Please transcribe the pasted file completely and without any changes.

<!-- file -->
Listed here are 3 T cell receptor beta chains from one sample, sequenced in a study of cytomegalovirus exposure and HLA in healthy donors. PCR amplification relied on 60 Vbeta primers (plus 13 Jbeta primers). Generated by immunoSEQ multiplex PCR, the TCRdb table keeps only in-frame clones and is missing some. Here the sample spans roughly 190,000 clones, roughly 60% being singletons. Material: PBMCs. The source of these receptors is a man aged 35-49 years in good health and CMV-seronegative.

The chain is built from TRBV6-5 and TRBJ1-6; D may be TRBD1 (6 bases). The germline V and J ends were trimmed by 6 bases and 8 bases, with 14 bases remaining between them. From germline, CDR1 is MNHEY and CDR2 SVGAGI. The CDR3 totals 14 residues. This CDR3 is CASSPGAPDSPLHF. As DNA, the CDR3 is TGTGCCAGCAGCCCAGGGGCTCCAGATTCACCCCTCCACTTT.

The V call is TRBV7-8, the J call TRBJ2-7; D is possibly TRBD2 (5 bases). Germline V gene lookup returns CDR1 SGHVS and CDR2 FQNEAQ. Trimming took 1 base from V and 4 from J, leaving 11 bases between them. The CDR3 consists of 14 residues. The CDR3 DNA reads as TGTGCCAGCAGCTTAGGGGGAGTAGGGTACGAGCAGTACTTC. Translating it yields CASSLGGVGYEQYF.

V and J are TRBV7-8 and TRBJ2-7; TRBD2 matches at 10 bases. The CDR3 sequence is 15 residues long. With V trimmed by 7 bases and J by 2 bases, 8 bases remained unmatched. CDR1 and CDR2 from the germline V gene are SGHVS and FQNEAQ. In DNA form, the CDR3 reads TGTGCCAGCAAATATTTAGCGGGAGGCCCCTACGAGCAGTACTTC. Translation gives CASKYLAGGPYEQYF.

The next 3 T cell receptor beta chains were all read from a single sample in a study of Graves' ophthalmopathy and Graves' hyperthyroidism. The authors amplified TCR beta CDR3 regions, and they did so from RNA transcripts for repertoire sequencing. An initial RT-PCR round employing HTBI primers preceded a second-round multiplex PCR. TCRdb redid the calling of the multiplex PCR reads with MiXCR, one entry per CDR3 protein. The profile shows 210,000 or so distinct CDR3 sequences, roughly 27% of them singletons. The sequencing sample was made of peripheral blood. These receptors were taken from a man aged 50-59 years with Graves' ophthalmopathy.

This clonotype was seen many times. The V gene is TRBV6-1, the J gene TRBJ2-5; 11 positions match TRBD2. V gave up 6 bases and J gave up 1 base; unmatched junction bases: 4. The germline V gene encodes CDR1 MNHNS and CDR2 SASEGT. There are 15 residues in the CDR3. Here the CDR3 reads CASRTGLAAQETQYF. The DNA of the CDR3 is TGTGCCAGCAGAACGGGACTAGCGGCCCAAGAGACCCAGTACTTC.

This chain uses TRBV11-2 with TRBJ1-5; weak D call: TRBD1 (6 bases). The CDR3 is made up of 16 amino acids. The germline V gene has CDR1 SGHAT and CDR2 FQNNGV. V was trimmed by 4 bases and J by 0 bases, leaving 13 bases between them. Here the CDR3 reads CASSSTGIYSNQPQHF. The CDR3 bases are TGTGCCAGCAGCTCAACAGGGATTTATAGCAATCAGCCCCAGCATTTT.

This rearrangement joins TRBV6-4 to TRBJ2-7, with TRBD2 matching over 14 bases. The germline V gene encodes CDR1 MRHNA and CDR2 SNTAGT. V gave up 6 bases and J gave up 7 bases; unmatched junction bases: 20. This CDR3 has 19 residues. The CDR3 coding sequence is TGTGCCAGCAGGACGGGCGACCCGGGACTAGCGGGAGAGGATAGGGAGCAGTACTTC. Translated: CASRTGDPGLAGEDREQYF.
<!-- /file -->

Listed here are 3 T cell receptor beta chains from one sample, sequenced in a study of cytomegalovirus exposure and HLA in healthy donors. PCR amplification relied on 60 Vbeta primers (plus 13 Jbeta primers). Generated by immunoSEQ multiplex PCR, the TCRdb table keeps only in-frame clones and is missing some. Here the sample spans roughly 190,000 clones, roughly 60% being singletons. Material: PBMCs. The source of these receptors is a man aged 35-49 years in good health and CMV-seronegative.

The chain is built from TRBV6-5 and TRBJ1-6; D may be TRBD1 (6 bases). The germline V and J ends were trimmed by 6 bases and 8 bases, with 14 bases remaining between them. From germline, CDR1 is MNHEY and CDR2 SVGAGI. The CDR3 totals 14 residues. This CDR3 is CASSPGAPDSPLHF. As DNA, the CDR3 is TGTGCCAGCAGCCCAGGGGCTCCAGATTCACCCCTCCACTTT.

The V call is TRBV7-8, the J call TRBJ2-7; D is possibly TRBD2 (5 bases). Germline V gene lookup returns CDR1 SGHVS and CDR2 FQNEAQ. Trimming took 1 base from V and 4 from J, leaving 11 bases between them. The CDR3 consists of 14 residues. The CDR3 DNA reads as TGTGCCAGCAGCTTAGGGGGAGTAGGGTACGAGCAGTACTTC. Translating it yields CASSLGGVGYEQYF.

V and J are TRBV7-8 and TRBJ2-7; TRBD2 matches at 10 bases. The CDR3 sequence is 15 residues long. With V trimmed by 7 bases and J by 2 bases, 8 bases remained unmatched. CDR1 and CDR2 from the germline V gene are SGHVS and FQNEAQ. In DNA form, the CDR3 reads TGTGCCAGCAAATATTTAGCGGGAGGCCCCTACGAGCAGTACTTC. Translation gives CASKYLAGGPYEQYF.

The next 3 T cell receptor beta chains were all read from a single sample in a study of Graves' ophthalmopathy and Graves' hyperthyroidism. The authors amplified TCR beta CDR3 regions, and they did so from RNA transcripts for repertoire sequencing. An initial RT-PCR round employing HTBI primers preceded a second-round multiplex PCR. TCRdb redid the calling of the multiplex PCR reads with MiXCR, one entry per CDR3 protein. The profile shows 210,000 or so distinct CDR3 sequences, roughly 27% of them singletons. The sequencing sample was made of peripheral blood. These receptors were taken from a man aged 50-59 years with Graves' ophthalmopathy.

This clonotype was seen many times. The V gene is TRBV6-1, the J gene TRBJ2-5; 11 positions match TRBD2. V gave up 6 bases and J gave up 1 base; unmatched junction bases: 4. The germline V gene encodes CDR1 MNHNS and CDR2 SASEGT. There are 15 residues in the CDR3. Here the CDR3 reads CASRTGLAAQETQYF. The DNA of the CDR3 is TGTGCCAGCAGAACGGGACTAGCGGCCCAAGAGACCCAGTACTTC.

This chain uses TRBV11-2 with TRBJ1-5; weak D call: TRBD1 (6 bases). The CDR3 is made up of 16 amino acids. The germline V gene has CDR1 SGHAT and CDR2 FQNNGV. V was trimmed by 4 bases and J by 0 bases, leaving 13 bases between them. Here the CDR3 reads CASSSTGIYSNQPQHF. The CDR3 bases are TGTGCCAGCAGCTCAACAGGGATTTATAGCAATCAGCCCCAGCATTTT.

This rearrangement joins TRBV6-4 to TRBJ2-7, with TRBD2 matching over 14 bases. The germline V gene encodes CDR1 MRHNA and CDR2 SNTAGT. V gave up 6 bases and J gave up 7 bases; unmatched junction bases: 20. This CDR3 has 19 residues. The CDR3 coding sequence is TGTGCCAGCAGGACGGGCGACCCGGGACTAGCGGGAGAGGATAGGGAGCAGTACTTC. Translated: CASRTGDPGLAGEDREQYF.